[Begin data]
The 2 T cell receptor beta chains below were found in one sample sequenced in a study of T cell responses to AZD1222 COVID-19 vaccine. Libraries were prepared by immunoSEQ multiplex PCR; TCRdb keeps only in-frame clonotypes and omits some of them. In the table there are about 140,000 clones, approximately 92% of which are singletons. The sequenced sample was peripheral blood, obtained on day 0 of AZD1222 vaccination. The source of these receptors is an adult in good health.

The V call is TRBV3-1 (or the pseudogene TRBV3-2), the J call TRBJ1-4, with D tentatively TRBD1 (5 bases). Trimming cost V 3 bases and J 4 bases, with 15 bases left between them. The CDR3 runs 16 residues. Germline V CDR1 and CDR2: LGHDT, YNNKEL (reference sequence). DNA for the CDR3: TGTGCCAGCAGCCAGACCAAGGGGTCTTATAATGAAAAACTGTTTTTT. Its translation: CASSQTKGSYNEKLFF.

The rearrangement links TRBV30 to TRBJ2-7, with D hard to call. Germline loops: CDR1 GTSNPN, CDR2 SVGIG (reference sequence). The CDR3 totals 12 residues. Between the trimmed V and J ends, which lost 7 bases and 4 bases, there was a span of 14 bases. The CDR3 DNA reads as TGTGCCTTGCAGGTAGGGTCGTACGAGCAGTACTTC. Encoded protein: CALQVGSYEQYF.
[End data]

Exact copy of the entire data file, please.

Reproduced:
The 2 T cell receptor beta chains below were found in one sample sequenced in a study of T cell responses to AZD1222 COVID-19 vaccine. Libraries were prepared by immunoSEQ multiplex PCR; TCRdb keeps only in-frame clonotypes and omits some of them. In the table there are about 140,000 clones, approximately 92% of which are singletons. The sequenced sample was peripheral blood, obtained on day 0 of AZD1222 vaccination. The source of these receptors is an adult in good health.

The V call is TRBV3-1 (or the pseudogene TRBV3-2), the J call TRBJ1-4, with D tentatively TRBD1 (5 bases). Trimming cost V 3 bases and J 4 bases, with 15 bases left between them. The CDR3 runs 16 residues. Germline V CDR1 and CDR2: LGHDT, YNNKEL (reference sequence). DNA for the CDR3: TGTGCCAGCAGCCAGACCAAGGGGTCTTATAATGAAAAACTGTTTTTT. Its translation: CASSQTKGSYNEKLFF.

The rearrangement links TRBV30 to TRBJ2-7, with D hard to call. Germline loops: CDR1 GTSNPN, CDR2 SVGIG (reference sequence). The CDR3 totals 12 residues. Between the trimmed V and J ends, which lost 7 bases and 4 bases, there was a span of 14 bases. The CDR3 DNA reads as TGTGCCTTGCAGGTAGGGTCGTACGAGCAGTACTTC. Encoded protein: CALQVGSYEQYF.